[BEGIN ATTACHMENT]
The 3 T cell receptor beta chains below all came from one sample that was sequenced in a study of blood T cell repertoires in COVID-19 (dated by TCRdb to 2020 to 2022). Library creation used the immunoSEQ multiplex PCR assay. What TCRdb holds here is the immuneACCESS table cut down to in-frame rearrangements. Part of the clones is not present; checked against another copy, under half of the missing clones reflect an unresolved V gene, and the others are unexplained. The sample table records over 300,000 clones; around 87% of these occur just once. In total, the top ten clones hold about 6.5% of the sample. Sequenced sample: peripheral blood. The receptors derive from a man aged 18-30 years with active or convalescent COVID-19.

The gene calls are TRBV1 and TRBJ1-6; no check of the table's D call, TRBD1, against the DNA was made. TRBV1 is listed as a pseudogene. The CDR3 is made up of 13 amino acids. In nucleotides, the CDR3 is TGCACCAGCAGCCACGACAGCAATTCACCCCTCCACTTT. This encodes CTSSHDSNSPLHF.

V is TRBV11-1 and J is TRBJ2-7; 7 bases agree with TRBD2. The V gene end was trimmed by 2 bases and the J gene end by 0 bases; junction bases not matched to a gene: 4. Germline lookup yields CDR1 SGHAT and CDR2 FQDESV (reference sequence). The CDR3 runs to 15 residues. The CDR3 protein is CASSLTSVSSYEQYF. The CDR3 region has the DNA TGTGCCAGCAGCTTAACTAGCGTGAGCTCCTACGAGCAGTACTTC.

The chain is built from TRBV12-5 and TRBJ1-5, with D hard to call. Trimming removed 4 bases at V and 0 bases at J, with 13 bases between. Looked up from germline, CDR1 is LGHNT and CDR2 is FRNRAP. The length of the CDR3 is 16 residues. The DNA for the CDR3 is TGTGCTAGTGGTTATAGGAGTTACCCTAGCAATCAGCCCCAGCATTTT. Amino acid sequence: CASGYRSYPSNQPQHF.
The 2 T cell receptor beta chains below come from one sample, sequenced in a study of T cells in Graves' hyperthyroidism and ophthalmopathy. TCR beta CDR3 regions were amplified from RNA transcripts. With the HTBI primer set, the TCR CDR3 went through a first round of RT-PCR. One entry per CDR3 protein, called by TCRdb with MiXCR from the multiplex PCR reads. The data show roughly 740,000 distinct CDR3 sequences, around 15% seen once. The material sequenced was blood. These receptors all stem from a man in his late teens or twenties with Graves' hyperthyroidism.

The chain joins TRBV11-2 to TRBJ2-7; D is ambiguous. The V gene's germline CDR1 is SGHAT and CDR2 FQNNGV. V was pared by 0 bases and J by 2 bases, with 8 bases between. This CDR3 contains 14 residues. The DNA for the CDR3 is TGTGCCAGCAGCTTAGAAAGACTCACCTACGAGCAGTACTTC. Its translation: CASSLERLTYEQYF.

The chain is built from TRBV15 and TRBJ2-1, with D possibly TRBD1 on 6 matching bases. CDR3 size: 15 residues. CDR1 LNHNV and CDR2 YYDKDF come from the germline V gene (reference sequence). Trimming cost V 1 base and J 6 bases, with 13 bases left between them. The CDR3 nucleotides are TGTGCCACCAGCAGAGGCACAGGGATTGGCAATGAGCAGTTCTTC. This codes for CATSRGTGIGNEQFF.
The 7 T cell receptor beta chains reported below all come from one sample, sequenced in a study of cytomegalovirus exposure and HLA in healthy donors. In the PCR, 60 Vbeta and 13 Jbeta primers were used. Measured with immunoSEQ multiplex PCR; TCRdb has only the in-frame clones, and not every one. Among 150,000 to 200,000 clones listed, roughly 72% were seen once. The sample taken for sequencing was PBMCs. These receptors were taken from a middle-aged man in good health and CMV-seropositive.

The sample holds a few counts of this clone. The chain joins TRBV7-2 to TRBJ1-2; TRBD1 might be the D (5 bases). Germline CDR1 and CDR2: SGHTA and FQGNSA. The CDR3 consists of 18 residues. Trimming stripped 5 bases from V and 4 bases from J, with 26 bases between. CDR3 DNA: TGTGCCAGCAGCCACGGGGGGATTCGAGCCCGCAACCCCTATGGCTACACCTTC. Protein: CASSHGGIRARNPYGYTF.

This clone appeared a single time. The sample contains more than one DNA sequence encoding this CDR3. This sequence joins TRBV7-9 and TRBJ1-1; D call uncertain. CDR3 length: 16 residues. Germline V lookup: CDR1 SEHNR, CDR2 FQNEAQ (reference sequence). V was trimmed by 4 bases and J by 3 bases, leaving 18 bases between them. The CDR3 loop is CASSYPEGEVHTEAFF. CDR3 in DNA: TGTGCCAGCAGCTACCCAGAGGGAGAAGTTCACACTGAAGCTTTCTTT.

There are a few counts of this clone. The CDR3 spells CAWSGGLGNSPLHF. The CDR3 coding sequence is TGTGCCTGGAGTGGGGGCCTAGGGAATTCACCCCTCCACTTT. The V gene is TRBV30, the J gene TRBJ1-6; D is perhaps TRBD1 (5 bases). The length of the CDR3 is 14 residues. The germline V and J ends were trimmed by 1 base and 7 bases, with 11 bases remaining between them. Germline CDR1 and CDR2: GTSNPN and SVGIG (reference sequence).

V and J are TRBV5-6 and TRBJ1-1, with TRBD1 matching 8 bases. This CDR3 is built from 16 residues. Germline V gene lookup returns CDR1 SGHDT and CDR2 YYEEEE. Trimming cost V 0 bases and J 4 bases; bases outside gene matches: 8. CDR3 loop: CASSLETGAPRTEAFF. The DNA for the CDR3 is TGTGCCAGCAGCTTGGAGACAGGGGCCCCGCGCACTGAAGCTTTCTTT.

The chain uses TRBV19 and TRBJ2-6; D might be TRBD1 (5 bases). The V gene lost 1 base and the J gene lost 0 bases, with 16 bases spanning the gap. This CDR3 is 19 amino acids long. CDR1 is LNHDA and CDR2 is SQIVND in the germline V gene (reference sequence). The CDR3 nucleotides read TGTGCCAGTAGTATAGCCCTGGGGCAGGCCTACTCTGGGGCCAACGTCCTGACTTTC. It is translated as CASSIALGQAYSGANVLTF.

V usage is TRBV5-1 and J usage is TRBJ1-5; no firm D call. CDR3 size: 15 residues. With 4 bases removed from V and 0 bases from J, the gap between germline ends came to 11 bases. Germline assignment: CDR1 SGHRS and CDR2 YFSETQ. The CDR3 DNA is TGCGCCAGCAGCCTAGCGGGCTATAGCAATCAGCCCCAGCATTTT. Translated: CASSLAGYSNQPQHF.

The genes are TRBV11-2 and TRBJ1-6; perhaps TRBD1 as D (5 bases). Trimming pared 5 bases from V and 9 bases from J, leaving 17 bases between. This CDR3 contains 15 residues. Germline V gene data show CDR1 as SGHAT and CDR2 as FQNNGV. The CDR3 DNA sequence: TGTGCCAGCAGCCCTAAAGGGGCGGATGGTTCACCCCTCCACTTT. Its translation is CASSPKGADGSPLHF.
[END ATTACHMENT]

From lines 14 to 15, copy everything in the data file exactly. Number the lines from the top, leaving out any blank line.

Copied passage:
V usage is TRBV5-1 and J usage is TRBJ1-5; no firm D call. CDR3 size: 15 residues. With 4 bases removed from V and 0 bases from J, the gap between germline ends came to 11 bases. Germline assignment: CDR1 SGHRS and CDR2 YFSETQ. The CDR3 DNA is TGCGCCAGCAGCCTAGCGGGCTATAGCAATCAGCCCCAGCATTTT. Translated: CASSLAGYSNQPQHF.

The genes are TRBV11-2 and TRBJ1-6; perhaps TRBD1 as D (5 bases). Trimming pared 5 bases from V and 9 bases from J, leaving 17 bases between. This CDR3 contains 15 residues. Germline V gene data show CDR1 as SGHAT and CDR2 as FQNNGV. The CDR3 DNA sequence: TGTGCCAGCAGCCCTAAAGGGGCGGATGGTTCACCCCTCCACTTT. Its translation is CASSPKGADGSPLHF.